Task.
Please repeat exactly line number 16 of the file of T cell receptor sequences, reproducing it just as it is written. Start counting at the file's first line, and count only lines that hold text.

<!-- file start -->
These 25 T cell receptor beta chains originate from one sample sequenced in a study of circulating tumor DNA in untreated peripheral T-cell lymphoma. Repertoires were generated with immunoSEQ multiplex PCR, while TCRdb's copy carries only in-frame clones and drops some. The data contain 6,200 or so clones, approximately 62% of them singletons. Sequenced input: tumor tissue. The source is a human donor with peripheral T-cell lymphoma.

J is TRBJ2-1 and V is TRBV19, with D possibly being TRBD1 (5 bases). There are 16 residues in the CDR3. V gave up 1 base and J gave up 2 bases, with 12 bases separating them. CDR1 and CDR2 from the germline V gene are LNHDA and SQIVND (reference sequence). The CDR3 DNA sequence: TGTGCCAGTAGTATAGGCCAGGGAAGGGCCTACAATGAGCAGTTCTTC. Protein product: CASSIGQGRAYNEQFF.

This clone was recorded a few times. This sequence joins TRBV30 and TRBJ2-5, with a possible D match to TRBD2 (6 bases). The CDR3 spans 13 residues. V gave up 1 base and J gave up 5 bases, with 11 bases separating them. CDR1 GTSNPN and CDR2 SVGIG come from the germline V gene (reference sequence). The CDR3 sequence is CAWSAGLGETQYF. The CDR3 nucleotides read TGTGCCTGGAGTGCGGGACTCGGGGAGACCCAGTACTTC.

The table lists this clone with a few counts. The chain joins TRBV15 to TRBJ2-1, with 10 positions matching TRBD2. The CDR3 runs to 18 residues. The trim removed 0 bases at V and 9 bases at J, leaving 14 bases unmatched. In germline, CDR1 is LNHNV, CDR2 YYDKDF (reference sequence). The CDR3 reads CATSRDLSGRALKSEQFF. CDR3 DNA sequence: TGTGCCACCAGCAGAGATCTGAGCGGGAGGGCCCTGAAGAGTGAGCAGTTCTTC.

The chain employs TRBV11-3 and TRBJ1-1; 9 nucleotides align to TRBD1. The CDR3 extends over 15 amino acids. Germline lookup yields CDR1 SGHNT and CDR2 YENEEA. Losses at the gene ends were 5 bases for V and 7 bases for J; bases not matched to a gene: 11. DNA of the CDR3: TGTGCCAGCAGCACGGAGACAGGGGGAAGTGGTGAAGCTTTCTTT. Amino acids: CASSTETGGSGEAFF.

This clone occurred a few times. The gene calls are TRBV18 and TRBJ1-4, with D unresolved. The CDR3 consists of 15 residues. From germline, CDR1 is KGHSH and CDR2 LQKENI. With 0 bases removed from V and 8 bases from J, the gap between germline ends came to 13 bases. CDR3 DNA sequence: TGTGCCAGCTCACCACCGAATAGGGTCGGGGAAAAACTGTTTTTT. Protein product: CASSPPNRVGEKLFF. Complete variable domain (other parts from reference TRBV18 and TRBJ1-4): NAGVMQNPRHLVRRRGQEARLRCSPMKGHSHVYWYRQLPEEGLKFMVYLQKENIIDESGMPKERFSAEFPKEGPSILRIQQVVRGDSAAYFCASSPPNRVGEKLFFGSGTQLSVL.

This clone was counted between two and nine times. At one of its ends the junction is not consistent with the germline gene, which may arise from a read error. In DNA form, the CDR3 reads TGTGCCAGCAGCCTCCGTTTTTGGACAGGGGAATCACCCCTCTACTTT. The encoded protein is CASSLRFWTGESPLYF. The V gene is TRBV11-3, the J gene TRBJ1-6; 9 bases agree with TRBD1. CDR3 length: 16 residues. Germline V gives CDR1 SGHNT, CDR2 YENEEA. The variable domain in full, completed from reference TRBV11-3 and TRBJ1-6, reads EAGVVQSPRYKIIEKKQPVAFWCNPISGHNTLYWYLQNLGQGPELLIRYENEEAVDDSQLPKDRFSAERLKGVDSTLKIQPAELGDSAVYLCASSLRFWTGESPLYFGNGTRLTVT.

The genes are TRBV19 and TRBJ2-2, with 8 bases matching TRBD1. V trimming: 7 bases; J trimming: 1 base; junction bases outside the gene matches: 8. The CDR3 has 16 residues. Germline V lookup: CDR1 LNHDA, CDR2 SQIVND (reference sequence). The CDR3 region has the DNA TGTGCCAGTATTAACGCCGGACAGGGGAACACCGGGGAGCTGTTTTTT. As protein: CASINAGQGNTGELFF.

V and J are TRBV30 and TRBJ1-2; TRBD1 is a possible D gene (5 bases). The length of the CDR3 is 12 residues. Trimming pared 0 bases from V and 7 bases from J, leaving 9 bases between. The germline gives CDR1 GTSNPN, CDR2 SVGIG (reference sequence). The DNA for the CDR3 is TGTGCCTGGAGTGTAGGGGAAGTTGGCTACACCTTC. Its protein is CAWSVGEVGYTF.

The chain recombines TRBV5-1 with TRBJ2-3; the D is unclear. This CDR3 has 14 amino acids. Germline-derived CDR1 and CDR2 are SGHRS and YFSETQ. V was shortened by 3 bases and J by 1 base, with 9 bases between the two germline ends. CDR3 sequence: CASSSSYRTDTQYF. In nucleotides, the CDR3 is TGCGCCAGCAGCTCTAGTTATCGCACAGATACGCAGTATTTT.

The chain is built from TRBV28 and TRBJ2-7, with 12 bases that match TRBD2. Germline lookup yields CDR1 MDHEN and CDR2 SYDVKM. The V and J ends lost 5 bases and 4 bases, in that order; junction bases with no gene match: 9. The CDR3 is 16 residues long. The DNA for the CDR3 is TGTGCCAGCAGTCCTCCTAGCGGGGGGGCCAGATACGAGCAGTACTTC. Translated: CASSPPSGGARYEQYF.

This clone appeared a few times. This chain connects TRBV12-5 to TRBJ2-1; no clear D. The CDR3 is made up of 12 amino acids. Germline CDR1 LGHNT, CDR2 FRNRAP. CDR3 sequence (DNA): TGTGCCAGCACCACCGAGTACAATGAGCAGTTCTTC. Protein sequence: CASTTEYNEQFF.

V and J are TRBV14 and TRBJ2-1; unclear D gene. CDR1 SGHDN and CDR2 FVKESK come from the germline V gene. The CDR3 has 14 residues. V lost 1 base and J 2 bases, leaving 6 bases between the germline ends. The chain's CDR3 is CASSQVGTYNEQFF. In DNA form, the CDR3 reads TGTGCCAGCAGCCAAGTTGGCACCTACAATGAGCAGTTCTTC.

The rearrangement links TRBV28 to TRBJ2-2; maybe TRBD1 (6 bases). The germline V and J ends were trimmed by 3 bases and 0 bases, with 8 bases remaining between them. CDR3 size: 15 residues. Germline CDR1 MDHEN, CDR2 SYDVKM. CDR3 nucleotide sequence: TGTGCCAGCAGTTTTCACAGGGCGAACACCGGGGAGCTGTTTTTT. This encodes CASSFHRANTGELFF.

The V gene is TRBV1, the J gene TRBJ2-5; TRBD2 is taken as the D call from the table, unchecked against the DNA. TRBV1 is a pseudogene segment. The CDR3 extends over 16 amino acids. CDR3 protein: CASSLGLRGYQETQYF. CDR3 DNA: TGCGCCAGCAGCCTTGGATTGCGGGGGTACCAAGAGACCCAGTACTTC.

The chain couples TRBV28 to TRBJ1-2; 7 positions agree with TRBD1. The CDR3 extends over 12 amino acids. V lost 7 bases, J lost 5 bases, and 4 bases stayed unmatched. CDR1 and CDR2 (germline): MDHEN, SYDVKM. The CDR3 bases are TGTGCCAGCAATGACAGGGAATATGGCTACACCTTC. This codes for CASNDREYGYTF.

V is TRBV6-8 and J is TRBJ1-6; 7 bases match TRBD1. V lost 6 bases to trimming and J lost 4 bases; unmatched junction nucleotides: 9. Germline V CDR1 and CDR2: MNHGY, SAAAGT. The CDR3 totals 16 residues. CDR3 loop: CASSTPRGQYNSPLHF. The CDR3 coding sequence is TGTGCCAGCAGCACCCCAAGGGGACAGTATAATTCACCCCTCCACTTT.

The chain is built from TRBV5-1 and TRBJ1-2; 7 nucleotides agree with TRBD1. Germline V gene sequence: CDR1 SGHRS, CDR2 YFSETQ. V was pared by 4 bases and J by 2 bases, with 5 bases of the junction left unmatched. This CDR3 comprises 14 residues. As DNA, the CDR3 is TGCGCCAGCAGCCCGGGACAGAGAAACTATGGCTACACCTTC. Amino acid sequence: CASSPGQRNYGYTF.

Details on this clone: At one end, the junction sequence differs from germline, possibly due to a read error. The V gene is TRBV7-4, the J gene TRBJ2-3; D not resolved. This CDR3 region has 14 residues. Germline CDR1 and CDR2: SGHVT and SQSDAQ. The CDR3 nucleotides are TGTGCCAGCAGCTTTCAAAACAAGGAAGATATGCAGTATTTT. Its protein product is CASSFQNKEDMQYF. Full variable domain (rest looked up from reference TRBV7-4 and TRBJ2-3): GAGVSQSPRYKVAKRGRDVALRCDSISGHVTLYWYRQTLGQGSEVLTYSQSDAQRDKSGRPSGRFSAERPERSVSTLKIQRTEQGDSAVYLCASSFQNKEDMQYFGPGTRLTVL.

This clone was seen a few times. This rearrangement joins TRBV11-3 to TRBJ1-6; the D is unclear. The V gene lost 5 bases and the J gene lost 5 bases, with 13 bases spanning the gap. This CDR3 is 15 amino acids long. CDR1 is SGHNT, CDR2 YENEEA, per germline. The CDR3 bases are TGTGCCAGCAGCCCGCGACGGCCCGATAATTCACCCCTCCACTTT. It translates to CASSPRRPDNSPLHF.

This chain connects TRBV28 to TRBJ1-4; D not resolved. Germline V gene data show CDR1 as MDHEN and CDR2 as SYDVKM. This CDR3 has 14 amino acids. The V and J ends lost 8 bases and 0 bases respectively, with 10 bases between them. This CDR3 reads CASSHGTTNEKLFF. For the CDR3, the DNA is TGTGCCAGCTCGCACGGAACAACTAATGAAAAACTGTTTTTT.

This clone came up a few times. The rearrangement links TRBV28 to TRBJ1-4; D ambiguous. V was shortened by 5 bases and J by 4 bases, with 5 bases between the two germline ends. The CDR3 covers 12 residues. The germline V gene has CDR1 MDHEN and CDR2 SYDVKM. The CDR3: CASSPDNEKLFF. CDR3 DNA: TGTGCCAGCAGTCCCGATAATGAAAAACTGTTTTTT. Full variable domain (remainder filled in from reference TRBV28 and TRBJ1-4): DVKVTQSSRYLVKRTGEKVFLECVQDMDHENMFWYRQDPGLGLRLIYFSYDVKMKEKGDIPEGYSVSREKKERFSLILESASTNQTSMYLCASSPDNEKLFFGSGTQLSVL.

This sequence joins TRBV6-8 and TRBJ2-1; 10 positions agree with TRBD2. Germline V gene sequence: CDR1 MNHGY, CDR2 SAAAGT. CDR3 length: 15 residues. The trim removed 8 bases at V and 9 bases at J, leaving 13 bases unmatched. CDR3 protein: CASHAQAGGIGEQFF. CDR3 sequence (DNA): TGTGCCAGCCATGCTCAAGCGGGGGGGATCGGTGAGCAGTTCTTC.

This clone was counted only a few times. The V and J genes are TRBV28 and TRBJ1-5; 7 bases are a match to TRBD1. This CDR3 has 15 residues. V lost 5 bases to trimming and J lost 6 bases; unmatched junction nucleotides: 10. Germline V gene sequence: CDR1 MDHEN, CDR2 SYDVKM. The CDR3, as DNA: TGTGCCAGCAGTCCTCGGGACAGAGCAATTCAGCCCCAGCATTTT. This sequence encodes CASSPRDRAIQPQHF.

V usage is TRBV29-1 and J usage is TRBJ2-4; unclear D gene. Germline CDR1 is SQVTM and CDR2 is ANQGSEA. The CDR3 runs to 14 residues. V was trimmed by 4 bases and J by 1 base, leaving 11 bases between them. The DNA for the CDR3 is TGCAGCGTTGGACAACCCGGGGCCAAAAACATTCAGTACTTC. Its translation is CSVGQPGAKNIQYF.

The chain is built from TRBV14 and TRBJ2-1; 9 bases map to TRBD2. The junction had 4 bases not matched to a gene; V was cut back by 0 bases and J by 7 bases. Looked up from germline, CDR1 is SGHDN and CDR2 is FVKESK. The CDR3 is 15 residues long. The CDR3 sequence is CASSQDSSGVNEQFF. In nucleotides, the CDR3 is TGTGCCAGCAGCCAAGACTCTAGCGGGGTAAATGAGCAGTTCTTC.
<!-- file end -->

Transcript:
The chain couples TRBV28 to TRBJ1-2; 7 positions agree with TRBD1. The CDR3 extends over 12 amino acids. V lost 7 bases, J lost 5 bases, and 4 bases stayed unmatched. CDR1 and CDR2 (germline): MDHEN, SYDVKM. The CDR3 bases are TGTGCCAGCAATGACAGGGAATATGGCTACACCTTC. This codes for CASNDREYGYTF.